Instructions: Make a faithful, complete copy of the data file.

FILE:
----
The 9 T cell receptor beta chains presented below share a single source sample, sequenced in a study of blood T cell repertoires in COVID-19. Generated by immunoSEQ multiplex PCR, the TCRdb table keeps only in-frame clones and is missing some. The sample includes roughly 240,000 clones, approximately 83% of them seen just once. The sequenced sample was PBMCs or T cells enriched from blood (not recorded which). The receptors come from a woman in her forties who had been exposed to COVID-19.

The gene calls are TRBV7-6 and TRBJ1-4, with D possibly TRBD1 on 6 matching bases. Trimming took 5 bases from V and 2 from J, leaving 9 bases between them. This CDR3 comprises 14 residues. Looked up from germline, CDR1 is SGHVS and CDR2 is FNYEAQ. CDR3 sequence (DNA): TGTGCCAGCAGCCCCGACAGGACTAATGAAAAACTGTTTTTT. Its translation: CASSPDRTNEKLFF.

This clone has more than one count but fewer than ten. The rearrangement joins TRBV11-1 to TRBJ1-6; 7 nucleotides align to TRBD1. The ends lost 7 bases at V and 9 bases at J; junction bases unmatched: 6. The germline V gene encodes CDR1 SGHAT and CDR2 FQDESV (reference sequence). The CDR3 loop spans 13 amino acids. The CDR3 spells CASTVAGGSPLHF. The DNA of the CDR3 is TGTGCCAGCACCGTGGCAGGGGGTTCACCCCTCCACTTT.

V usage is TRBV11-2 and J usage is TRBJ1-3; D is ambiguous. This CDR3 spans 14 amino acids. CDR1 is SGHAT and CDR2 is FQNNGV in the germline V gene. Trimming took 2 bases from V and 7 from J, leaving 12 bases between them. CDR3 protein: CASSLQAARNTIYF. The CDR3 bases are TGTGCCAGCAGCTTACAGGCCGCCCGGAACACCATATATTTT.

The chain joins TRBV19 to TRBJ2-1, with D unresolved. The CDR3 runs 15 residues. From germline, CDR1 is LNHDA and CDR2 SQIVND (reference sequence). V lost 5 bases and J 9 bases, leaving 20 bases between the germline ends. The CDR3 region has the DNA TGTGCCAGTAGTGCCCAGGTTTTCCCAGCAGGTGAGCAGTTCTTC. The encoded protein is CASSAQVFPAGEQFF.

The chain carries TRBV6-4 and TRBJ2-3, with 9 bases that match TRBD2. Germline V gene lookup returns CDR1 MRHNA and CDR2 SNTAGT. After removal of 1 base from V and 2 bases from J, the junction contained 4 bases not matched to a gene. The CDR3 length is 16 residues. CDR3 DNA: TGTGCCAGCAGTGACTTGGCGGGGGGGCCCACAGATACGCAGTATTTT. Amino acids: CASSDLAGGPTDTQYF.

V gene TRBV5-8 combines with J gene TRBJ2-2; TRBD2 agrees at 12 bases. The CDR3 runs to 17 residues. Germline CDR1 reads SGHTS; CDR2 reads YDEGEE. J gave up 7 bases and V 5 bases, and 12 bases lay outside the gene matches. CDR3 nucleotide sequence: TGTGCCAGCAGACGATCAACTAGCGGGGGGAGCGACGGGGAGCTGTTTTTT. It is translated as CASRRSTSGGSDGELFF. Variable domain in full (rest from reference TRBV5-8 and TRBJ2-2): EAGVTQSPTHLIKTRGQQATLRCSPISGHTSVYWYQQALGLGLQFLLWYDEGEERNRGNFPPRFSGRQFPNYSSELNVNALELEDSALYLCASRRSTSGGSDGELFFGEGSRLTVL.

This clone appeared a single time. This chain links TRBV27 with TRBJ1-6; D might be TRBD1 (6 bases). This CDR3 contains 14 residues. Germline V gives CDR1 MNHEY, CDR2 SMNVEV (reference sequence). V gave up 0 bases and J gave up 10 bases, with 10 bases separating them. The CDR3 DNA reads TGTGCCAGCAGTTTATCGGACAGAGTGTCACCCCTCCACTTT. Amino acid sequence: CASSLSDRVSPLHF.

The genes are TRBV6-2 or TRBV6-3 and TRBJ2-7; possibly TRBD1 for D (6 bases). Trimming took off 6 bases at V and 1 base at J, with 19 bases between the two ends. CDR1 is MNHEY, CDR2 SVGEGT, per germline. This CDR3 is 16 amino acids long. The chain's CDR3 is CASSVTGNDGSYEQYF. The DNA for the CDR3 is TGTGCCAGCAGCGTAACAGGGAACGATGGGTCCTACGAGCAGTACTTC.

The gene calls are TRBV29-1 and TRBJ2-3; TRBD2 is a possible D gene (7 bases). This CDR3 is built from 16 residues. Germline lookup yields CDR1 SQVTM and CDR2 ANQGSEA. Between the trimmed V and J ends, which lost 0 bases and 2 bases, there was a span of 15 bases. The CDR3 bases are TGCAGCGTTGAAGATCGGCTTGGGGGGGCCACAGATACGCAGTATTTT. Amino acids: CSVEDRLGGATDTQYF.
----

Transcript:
The 9 T cell receptor beta chains presented below share a single source sample, sequenced in a study of blood T cell repertoires in COVID-19. Generated by immunoSEQ multiplex PCR, the TCRdb table keeps only in-frame clones and is missing some. The sample includes roughly 240,000 clones, approximately 83% of them seen just once. The sequenced sample was PBMCs or T cells enriched from blood (not recorded which). The receptors come from a woman in her forties who had been exposed to COVID-19.

The gene calls are TRBV7-6 and TRBJ1-4, with D possibly TRBD1 on 6 matching bases. Trimming took 5 bases from V and 2 from J, leaving 9 bases between them. This CDR3 comprises 14 residues. Looked up from germline, CDR1 is SGHVS and CDR2 is FNYEAQ. CDR3 sequence (DNA): TGTGCCAGCAGCCCCGACAGGACTAATGAAAAACTGTTTTTT. Its translation: CASSPDRTNEKLFF.

This clone has more than one count but fewer than ten. The rearrangement joins TRBV11-1 to TRBJ1-6; 7 nucleotides align to TRBD1. The ends lost 7 bases at V and 9 bases at J; junction bases unmatched: 6. The germline V gene encodes CDR1 SGHAT and CDR2 FQDESV (reference sequence). The CDR3 loop spans 13 amino acids. The CDR3 spells CASTVAGGSPLHF. The DNA of the CDR3 is TGTGCCAGCACCGTGGCAGGGGGTTCACCCCTCCACTTT.

V usage is TRBV11-2 and J usage is TRBJ1-3; D is ambiguous. This CDR3 spans 14 amino acids. CDR1 is SGHAT and CDR2 is FQNNGV in the germline V gene. Trimming took 2 bases from V and 7 from J, leaving 12 bases between them. CDR3 protein: CASSLQAARNTIYF. The CDR3 bases are TGTGCCAGCAGCTTACAGGCCGCCCGGAACACCATATATTTT.

The chain joins TRBV19 to TRBJ2-1, with D unresolved. The CDR3 runs 15 residues. From germline, CDR1 is LNHDA and CDR2 SQIVND (reference sequence). V lost 5 bases and J 9 bases, leaving 20 bases between the germline ends. The CDR3 region has the DNA TGTGCCAGTAGTGCCCAGGTTTTCCCAGCAGGTGAGCAGTTCTTC. The encoded protein is CASSAQVFPAGEQFF.

The chain carries TRBV6-4 and TRBJ2-3, with 9 bases that match TRBD2. Germline V gene lookup returns CDR1 MRHNA and CDR2 SNTAGT. After removal of 1 base from V and 2 bases from J, the junction contained 4 bases not matched to a gene. The CDR3 length is 16 residues. CDR3 DNA: TGTGCCAGCAGTGACTTGGCGGGGGGGCCCACAGATACGCAGTATTTT. Amino acids: CASSDLAGGPTDTQYF.

V gene TRBV5-8 combines with J gene TRBJ2-2; TRBD2 agrees at 12 bases. The CDR3 runs to 17 residues. Germline CDR1 reads SGHTS; CDR2 reads YDEGEE. J gave up 7 bases and V 5 bases, and 12 bases lay outside the gene matches. CDR3 nucleotide sequence: TGTGCCAGCAGACGATCAACTAGCGGGGGGAGCGACGGGGAGCTGTTTTTT. It is translated as CASRRSTSGGSDGELFF. Variable domain in full (rest from reference TRBV5-8 and TRBJ2-2): EAGVTQSPTHLIKTRGQQATLRCSPISGHTSVYWYQQALGLGLQFLLWYDEGEERNRGNFPPRFSGRQFPNYSSELNVNALELEDSALYLCASRRSTSGGSDGELFFGEGSRLTVL.

This clone appeared a single time. This chain links TRBV27 with TRBJ1-6; D might be TRBD1 (6 bases). This CDR3 contains 14 residues. Germline V gives CDR1 MNHEY, CDR2 SMNVEV (reference sequence). V gave up 0 bases and J gave up 10 bases, with 10 bases separating them. The CDR3 DNA reads TGTGCCAGCAGTTTATCGGACAGAGTGTCACCCCTCCACTTT. Amino acid sequence: CASSLSDRVSPLHF.

The genes are TRBV6-2 or TRBV6-3 and TRBJ2-7; possibly TRBD1 for D (6 bases). Trimming took off 6 bases at V and 1 base at J, with 19 bases between the two ends. CDR1 is MNHEY, CDR2 SVGEGT, per germline. This CDR3 is 16 amino acids long. The chain's CDR3 is CASSVTGNDGSYEQYF. The DNA for the CDR3 is TGTGCCAGCAGCGTAACAGGGAACGATGGGTCCTACGAGCAGTACTTC.

The gene calls are TRBV29-1 and TRBJ2-3; TRBD2 is a possible D gene (7 bases). This CDR3 is built from 16 residues. Germline lookup yields CDR1 SQVTM and CDR2 ANQGSEA. Between the trimmed V and J ends, which lost 0 bases and 2 bases, there was a span of 15 bases. The CDR3 bases are TGCAGCGTTGAAGATCGGCTTGGGGGGGCCACAGATACGCAGTATTTT. Amino acids: CSVEDRLGGATDTQYF.